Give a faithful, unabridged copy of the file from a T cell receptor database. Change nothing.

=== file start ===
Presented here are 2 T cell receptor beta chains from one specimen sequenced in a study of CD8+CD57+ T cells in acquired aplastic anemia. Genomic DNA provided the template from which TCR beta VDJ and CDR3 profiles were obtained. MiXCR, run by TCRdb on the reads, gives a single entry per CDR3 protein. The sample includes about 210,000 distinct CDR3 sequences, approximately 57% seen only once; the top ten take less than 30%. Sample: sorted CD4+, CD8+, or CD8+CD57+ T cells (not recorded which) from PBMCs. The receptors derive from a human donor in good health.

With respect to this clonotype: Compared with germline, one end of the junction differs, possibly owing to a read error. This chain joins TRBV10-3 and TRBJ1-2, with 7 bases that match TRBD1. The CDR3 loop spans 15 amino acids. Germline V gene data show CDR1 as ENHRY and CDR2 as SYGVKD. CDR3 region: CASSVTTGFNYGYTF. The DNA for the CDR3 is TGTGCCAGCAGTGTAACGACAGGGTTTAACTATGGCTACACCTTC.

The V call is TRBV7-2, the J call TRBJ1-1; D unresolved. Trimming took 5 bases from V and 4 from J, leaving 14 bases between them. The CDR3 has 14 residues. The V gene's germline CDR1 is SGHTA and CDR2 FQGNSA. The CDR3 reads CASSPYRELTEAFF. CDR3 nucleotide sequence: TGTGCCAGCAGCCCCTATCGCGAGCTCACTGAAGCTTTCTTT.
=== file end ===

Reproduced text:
Presented here are 2 T cell receptor beta chains from one specimen sequenced in a study of CD8+CD57+ T cells in acquired aplastic anemia. Genomic DNA provided the template from which TCR beta VDJ and CDR3 profiles were obtained. MiXCR, run by TCRdb on the reads, gives a single entry per CDR3 protein. The sample includes about 210,000 distinct CDR3 sequences, approximately 57% seen only once; the top ten take less than 30%. Sample: sorted CD4+, CD8+, or CD8+CD57+ T cells (not recorded which) from PBMCs. The receptors derive from a human donor in good health.

With respect to this clonotype: Compared with germline, one end of the junction differs, possibly owing to a read error. This chain joins TRBV10-3 and TRBJ1-2, with 7 bases that match TRBD1. The CDR3 loop spans 15 amino acids. Germline V gene data show CDR1 as ENHRY and CDR2 as SYGVKD. CDR3 region: CASSVTTGFNYGYTF. The DNA for the CDR3 is TGTGCCAGCAGTGTAACGACAGGGTTTAACTATGGCTACACCTTC.

The V call is TRBV7-2, the J call TRBJ1-1; D unresolved. Trimming took 5 bases from V and 4 from J, leaving 14 bases between them. The CDR3 has 14 residues. The V gene's germline CDR1 is SGHTA and CDR2 FQGNSA. The CDR3 reads CASSPYRELTEAFF. CDR3 nucleotide sequence: TGTGCCAGCAGCCCCTATCGCGAGCTCACTGAAGCTTTCTTT.